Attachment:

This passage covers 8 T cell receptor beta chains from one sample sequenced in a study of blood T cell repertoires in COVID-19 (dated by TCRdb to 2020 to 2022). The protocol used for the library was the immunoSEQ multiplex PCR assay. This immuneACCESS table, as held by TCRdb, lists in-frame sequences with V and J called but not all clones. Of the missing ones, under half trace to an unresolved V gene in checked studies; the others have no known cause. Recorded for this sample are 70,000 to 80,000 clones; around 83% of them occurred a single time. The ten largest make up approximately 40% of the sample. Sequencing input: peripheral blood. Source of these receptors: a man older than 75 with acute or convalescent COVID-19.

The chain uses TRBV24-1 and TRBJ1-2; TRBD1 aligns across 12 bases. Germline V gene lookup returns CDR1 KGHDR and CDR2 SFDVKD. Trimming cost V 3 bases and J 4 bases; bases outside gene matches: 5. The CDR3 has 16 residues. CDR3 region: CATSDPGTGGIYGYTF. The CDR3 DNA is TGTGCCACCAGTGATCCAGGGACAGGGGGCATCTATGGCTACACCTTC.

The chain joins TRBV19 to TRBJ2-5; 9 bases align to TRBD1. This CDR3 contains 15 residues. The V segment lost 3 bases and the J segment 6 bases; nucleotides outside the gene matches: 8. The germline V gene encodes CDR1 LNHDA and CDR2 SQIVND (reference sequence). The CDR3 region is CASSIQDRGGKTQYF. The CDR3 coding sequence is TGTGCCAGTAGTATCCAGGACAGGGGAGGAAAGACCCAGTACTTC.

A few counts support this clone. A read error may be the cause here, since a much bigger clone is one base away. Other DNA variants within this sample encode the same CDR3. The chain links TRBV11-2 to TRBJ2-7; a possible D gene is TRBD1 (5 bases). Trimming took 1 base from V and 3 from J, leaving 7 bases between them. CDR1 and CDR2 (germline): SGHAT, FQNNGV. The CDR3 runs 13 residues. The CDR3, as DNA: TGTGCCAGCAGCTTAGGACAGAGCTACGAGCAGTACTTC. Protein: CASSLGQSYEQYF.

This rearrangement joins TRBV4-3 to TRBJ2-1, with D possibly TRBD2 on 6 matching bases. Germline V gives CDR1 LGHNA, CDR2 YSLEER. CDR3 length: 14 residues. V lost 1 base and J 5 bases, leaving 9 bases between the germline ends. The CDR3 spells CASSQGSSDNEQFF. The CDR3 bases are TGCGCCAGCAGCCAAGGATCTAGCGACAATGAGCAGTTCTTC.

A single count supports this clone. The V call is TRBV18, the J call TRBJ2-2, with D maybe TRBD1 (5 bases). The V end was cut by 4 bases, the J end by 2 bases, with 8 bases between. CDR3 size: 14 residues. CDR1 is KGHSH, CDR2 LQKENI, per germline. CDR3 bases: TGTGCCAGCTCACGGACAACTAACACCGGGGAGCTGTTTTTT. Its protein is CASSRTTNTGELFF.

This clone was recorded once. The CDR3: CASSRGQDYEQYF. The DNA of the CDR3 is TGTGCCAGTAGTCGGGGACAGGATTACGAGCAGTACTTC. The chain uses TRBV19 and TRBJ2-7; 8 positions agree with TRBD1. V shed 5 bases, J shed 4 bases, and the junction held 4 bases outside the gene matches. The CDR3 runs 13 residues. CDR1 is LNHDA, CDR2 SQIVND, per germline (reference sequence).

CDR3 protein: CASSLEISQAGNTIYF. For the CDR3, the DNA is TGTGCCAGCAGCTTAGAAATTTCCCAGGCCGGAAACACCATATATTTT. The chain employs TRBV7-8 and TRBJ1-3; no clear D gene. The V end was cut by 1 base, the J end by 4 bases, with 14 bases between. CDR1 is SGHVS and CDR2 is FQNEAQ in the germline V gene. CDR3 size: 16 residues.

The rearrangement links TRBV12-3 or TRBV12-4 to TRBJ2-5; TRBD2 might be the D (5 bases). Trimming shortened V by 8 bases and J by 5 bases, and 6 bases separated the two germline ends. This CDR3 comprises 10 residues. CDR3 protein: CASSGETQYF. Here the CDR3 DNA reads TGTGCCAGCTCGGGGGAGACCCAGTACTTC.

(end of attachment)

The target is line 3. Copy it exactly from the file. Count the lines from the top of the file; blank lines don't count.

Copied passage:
The chain joins TRBV19 to TRBJ2-5; 9 bases align to TRBD1. This CDR3 contains 15 residues. The V segment lost 3 bases and the J segment 6 bases; nucleotides outside the gene matches: 8. The germline V gene encodes CDR1 LNHDA and CDR2 SQIVND (reference sequence). The CDR3 region is CASSIQDRGGKTQYF. The CDR3 coding sequence is TGTGCCAGTAGTATCCAGGACAGGGGAGGAAAGACCCAGTACTTC.